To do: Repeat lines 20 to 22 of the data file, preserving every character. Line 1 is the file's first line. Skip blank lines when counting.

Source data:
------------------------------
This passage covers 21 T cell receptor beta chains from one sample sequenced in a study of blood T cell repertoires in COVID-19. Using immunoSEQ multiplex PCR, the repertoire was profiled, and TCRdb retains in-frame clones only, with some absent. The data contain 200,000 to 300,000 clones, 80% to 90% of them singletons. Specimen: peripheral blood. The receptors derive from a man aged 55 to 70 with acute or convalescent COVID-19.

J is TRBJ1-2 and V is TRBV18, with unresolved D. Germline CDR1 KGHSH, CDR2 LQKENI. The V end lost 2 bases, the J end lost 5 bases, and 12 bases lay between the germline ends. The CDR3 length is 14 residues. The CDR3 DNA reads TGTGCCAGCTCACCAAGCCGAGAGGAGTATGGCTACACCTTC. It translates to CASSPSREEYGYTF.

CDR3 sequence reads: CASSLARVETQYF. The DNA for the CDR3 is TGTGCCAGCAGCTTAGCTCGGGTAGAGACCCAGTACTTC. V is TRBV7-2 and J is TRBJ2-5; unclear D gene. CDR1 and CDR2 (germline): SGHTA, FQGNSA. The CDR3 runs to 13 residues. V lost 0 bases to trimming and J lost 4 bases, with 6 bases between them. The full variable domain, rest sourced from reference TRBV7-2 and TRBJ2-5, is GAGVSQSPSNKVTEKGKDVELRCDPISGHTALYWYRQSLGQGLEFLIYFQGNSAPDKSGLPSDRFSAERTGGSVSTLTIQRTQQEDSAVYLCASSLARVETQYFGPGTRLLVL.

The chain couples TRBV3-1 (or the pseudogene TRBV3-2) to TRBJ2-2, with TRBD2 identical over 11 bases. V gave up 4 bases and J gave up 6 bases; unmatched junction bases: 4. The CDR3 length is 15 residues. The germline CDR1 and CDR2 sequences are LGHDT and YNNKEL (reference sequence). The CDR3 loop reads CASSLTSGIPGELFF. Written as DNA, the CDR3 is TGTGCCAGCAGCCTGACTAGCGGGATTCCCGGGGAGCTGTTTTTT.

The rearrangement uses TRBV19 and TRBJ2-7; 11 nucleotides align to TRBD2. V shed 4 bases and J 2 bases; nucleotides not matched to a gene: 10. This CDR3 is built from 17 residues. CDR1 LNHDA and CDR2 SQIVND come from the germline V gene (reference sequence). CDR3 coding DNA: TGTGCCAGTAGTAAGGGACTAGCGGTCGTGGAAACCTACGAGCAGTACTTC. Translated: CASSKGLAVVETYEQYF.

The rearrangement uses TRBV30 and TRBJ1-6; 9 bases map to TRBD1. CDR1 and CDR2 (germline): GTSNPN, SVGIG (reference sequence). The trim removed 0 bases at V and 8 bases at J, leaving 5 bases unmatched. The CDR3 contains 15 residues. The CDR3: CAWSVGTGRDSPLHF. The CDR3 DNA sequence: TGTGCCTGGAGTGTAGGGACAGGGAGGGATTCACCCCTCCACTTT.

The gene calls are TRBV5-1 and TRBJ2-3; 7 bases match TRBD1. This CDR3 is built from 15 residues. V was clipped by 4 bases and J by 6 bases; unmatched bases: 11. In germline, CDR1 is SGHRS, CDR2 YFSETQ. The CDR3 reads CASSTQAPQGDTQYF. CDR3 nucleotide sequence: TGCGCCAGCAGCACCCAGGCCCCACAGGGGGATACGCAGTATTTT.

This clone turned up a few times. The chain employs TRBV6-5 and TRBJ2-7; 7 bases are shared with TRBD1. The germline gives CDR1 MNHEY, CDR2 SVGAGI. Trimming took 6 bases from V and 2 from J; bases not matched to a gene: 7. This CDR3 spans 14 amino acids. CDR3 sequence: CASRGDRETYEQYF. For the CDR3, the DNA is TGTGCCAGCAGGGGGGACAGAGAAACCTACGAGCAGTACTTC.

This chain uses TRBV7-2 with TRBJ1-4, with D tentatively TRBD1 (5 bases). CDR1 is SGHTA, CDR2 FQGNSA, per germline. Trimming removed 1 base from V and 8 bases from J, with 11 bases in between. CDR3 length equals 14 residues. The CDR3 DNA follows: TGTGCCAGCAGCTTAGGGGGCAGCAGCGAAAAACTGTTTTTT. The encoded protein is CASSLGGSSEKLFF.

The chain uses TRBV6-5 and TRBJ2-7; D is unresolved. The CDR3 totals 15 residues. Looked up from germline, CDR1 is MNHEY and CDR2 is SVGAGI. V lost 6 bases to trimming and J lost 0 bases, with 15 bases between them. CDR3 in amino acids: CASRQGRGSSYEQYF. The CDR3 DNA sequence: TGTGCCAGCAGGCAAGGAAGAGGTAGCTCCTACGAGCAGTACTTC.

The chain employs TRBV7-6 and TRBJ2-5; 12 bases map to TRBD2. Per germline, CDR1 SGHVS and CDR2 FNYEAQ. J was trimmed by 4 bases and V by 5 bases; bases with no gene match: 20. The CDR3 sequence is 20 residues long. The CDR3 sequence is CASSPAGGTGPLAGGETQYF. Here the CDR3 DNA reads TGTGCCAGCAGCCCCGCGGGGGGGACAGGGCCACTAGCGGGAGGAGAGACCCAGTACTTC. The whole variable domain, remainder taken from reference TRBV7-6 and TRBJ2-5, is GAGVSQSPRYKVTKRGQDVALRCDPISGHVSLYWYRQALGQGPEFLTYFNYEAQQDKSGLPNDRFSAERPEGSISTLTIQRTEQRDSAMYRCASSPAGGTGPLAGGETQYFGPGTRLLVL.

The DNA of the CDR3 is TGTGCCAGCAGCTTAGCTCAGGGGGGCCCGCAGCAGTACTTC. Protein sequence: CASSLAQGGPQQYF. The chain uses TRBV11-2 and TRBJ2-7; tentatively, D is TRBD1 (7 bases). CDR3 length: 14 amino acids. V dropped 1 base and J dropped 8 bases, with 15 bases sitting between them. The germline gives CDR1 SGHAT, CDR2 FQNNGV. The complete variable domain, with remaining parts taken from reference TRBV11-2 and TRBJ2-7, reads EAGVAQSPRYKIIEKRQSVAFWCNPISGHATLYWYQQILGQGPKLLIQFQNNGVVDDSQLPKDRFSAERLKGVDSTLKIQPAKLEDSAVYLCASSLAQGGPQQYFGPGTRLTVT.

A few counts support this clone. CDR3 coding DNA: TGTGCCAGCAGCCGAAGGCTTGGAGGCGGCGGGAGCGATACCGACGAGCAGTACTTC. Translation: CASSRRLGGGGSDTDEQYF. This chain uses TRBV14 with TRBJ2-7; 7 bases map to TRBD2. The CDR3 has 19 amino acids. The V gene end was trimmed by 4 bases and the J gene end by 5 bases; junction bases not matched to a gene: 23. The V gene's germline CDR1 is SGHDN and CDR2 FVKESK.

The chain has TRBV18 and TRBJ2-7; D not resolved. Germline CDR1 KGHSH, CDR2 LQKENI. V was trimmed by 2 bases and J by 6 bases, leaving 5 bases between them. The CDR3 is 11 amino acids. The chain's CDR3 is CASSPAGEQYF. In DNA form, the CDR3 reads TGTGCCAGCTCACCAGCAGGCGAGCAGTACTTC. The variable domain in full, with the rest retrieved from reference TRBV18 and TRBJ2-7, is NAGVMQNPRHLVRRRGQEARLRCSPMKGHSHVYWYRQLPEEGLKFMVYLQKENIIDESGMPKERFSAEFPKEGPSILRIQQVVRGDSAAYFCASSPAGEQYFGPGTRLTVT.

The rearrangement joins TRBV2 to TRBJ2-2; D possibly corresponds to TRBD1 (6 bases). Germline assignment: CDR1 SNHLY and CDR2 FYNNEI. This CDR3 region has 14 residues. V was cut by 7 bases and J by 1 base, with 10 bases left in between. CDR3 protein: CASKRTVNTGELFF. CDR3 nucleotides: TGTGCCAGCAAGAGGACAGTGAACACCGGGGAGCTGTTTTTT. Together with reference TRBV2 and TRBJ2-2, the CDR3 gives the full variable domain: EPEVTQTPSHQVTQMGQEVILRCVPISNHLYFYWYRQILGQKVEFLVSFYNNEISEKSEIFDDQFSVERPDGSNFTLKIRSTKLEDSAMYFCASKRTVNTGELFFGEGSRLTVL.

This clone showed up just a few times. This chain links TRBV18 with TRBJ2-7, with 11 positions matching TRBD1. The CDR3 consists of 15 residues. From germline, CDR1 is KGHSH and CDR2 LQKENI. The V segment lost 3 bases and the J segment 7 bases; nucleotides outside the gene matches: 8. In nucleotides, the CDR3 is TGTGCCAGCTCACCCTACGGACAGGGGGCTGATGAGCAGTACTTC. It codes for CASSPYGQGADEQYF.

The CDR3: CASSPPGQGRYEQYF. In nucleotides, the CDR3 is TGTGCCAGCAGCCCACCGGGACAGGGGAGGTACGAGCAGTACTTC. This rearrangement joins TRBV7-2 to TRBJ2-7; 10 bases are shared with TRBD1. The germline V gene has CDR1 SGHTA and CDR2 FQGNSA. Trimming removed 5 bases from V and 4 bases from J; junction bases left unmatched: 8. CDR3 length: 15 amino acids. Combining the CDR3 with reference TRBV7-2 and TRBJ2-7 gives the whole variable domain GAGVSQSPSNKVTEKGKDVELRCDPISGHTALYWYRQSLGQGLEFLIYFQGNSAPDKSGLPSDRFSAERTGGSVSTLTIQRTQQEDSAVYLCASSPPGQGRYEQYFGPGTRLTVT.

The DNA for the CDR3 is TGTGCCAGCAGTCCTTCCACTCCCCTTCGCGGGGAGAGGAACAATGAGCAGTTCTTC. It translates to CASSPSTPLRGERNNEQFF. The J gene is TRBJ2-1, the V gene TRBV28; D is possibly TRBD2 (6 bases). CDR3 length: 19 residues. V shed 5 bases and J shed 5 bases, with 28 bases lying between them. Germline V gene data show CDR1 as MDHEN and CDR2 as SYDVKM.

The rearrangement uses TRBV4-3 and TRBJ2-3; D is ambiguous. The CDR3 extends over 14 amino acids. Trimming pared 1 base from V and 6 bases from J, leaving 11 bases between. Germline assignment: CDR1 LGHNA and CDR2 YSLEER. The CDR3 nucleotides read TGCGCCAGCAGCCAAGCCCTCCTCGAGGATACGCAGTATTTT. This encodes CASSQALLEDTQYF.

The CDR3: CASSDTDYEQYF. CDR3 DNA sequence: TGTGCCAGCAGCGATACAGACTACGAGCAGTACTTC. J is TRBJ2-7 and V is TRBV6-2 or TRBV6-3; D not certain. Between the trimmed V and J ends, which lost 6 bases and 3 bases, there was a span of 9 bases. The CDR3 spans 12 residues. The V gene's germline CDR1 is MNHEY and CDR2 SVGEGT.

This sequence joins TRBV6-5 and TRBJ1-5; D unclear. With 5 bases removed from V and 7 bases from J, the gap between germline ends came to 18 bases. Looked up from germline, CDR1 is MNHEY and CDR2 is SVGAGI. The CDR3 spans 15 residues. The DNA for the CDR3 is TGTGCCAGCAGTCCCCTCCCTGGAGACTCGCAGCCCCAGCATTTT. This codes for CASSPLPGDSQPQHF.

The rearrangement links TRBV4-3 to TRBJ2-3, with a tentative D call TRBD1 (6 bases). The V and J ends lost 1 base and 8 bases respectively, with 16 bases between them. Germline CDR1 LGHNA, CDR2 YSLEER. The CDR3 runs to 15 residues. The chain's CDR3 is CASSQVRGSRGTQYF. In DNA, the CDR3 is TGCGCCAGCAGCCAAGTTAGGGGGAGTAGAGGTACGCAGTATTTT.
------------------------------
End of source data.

The CDR3: CASSDTDYEQYF. CDR3 DNA sequence: TGTGCCAGCAGCGATACAGACTACGAGCAGTACTTC. J is TRBJ2-7 and V is TRBV6-2 or TRBV6-3; D not certain. Between the trimmed V and J ends, which lost 6 bases and 3 bases, there was a span of 9 bases. The CDR3 spans 12 residues. The V gene's germline CDR1 is MNHEY and CDR2 SVGEGT.

This sequence joins TRBV6-5 and TRBJ1-5; D unclear. With 5 bases removed from V and 7 bases from J, the gap between germline ends came to 18 bases. Looked up from germline, CDR1 is MNHEY and CDR2 is SVGAGI. The CDR3 spans 15 residues. The DNA for the CDR3 is TGTGCCAGCAGTCCCCTCCCTGGAGACTCGCAGCCCCAGCATTTT. This codes for CASSPLPGDSQPQHF.

The rearrangement links TRBV4-3 to TRBJ2-3, with a tentative D call TRBD1 (6 bases). The V and J ends lost 1 base and 8 bases respectively, with 16 bases between them. Germline CDR1 LGHNA, CDR2 YSLEER. The CDR3 runs to 15 residues. The chain's CDR3 is CASSQVRGSRGTQYF. In DNA, the CDR3 is TGCGCCAGCAGCCAAGTTAGGGGGAGTAGAGGTACGCAGTATTTT.